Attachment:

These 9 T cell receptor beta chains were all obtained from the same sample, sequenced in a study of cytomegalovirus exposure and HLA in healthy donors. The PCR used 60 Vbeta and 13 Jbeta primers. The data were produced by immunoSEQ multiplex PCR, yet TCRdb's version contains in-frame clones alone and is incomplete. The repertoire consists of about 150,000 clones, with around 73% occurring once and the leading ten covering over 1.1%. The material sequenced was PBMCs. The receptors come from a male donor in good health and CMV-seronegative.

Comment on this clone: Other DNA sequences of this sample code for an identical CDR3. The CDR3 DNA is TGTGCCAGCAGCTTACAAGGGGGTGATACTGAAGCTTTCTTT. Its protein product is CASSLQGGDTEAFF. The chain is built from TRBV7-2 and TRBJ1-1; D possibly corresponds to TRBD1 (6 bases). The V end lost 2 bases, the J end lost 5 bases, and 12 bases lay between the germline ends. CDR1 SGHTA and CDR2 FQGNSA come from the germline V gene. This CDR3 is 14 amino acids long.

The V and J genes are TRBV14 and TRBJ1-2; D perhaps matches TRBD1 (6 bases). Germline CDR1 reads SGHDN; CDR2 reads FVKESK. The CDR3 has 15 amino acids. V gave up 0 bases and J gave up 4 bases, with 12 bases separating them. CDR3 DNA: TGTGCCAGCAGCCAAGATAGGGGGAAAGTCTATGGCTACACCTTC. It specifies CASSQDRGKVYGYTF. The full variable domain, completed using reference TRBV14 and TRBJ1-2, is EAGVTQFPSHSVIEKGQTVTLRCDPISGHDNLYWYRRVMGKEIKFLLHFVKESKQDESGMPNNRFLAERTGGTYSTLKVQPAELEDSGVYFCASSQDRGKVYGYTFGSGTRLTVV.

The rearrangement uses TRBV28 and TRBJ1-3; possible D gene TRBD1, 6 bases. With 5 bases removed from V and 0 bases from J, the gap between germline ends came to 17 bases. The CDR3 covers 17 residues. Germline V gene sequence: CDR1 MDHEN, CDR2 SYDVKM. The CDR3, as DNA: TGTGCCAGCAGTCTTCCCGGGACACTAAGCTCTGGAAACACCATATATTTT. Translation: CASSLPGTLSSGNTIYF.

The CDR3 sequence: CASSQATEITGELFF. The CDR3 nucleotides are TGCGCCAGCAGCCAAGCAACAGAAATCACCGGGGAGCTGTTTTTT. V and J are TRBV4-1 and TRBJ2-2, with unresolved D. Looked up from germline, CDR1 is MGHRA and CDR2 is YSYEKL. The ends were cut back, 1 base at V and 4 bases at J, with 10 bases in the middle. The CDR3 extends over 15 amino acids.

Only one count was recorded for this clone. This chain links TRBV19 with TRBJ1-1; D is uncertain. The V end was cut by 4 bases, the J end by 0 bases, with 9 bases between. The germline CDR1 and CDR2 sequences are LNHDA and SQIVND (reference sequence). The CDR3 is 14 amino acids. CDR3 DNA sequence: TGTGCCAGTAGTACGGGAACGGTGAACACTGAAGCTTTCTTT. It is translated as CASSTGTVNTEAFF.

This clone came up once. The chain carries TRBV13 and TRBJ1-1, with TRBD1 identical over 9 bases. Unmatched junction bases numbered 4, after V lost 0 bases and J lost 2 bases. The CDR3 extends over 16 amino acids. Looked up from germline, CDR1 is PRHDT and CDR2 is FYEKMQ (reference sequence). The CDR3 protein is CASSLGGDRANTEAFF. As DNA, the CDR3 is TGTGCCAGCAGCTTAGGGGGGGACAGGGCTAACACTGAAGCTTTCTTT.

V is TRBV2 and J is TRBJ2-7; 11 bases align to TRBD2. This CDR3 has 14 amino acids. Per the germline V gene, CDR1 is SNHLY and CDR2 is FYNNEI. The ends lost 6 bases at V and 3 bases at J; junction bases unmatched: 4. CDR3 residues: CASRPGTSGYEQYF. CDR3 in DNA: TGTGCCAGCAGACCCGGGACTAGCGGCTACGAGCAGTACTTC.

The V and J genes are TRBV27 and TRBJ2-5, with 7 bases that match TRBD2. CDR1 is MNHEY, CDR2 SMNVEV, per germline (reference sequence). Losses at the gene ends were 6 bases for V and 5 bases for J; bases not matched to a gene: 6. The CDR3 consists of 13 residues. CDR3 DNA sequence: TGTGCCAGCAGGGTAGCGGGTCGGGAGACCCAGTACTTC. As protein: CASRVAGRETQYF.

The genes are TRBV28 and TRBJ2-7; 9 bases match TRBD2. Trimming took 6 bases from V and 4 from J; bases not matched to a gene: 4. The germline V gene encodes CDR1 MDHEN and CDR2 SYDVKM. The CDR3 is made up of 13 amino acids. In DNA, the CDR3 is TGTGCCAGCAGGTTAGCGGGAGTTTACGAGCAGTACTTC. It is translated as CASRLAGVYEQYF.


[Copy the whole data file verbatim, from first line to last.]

These 9 T cell receptor beta chains were all obtained from the same sample, sequenced in a study of cytomegalovirus exposure and HLA in healthy donors. The PCR used 60 Vbeta and 13 Jbeta primers. The data were produced by immunoSEQ multiplex PCR, yet TCRdb's version contains in-frame clones alone and is incomplete. The repertoire consists of about 150,000 clones, with around 73% occurring once and the leading ten covering over 1.1%. The material sequenced was PBMCs. The receptors come from a male donor in good health and CMV-seronegative.

Comment on this clone: Other DNA sequences of this sample code for an identical CDR3. The CDR3 DNA is TGTGCCAGCAGCTTACAAGGGGGTGATACTGAAGCTTTCTTT. Its protein product is CASSLQGGDTEAFF. The chain is built from TRBV7-2 and TRBJ1-1; D possibly corresponds to TRBD1 (6 bases). The V end lost 2 bases, the J end lost 5 bases, and 12 bases lay between the germline ends. CDR1 SGHTA and CDR2 FQGNSA come from the germline V gene. This CDR3 is 14 amino acids long.

The V and J genes are TRBV14 and TRBJ1-2; D perhaps matches TRBD1 (6 bases). Germline CDR1 reads SGHDN; CDR2 reads FVKESK. The CDR3 has 15 amino acids. V gave up 0 bases and J gave up 4 bases, with 12 bases separating them. CDR3 DNA: TGTGCCAGCAGCCAAGATAGGGGGAAAGTCTATGGCTACACCTTC. It specifies CASSQDRGKVYGYTF. The full variable domain, completed using reference TRBV14 and TRBJ1-2, is EAGVTQFPSHSVIEKGQTVTLRCDPISGHDNLYWYRRVMGKEIKFLLHFVKESKQDESGMPNNRFLAERTGGTYSTLKVQPAELEDSGVYFCASSQDRGKVYGYTFGSGTRLTVV.

The rearrangement uses TRBV28 and TRBJ1-3; possible D gene TRBD1, 6 bases. With 5 bases removed from V and 0 bases from J, the gap between germline ends came to 17 bases. The CDR3 covers 17 residues. Germline V gene sequence: CDR1 MDHEN, CDR2 SYDVKM. The CDR3, as DNA: TGTGCCAGCAGTCTTCCCGGGACACTAAGCTCTGGAAACACCATATATTTT. Translation: CASSLPGTLSSGNTIYF.

The CDR3 sequence: CASSQATEITGELFF. The CDR3 nucleotides are TGCGCCAGCAGCCAAGCAACAGAAATCACCGGGGAGCTGTTTTTT. V and J are TRBV4-1 and TRBJ2-2, with unresolved D. Looked up from germline, CDR1 is MGHRA and CDR2 is YSYEKL. The ends were cut back, 1 base at V and 4 bases at J, with 10 bases in the middle. The CDR3 extends over 15 amino acids.

Only one count was recorded for this clone. This chain links TRBV19 with TRBJ1-1; D is uncertain. The V end was cut by 4 bases, the J end by 0 bases, with 9 bases between. The germline CDR1 and CDR2 sequences are LNHDA and SQIVND (reference sequence). The CDR3 is 14 amino acids. CDR3 DNA sequence: TGTGCCAGTAGTACGGGAACGGTGAACACTGAAGCTTTCTTT. It is translated as CASSTGTVNTEAFF.

This clone came up once. The chain carries TRBV13 and TRBJ1-1, with TRBD1 identical over 9 bases. Unmatched junction bases numbered 4, after V lost 0 bases and J lost 2 bases. The CDR3 extends over 16 amino acids. Looked up from germline, CDR1 is PRHDT and CDR2 is FYEKMQ (reference sequence). The CDR3 protein is CASSLGGDRANTEAFF. As DNA, the CDR3 is TGTGCCAGCAGCTTAGGGGGGGACAGGGCTAACACTGAAGCTTTCTTT.

V is TRBV2 and J is TRBJ2-7; 11 bases align to TRBD2. This CDR3 has 14 amino acids. Per the germline V gene, CDR1 is SNHLY and CDR2 is FYNNEI. The ends lost 6 bases at V and 3 bases at J; junction bases unmatched: 4. CDR3 residues: CASRPGTSGYEQYF. CDR3 in DNA: TGTGCCAGCAGACCCGGGACTAGCGGCTACGAGCAGTACTTC.

The V and J genes are TRBV27 and TRBJ2-5, with 7 bases that match TRBD2. CDR1 is MNHEY, CDR2 SMNVEV, per germline (reference sequence). Losses at the gene ends were 6 bases for V and 5 bases for J; bases not matched to a gene: 6. The CDR3 consists of 13 residues. CDR3 DNA sequence: TGTGCCAGCAGGGTAGCGGGTCGGGAGACCCAGTACTTC. As protein: CASRVAGRETQYF.

The genes are TRBV28 and TRBJ2-7; 9 bases match TRBD2. Trimming took 6 bases from V and 4 from J; bases not matched to a gene: 4. The germline V gene encodes CDR1 MDHEN and CDR2 SYDVKM. The CDR3 is made up of 13 amino acids. In DNA, the CDR3 is TGTGCCAGCAGGTTAGCGGGAGTTTACGAGCAGTACTTC. It is translated as CASRLAGVYEQYF.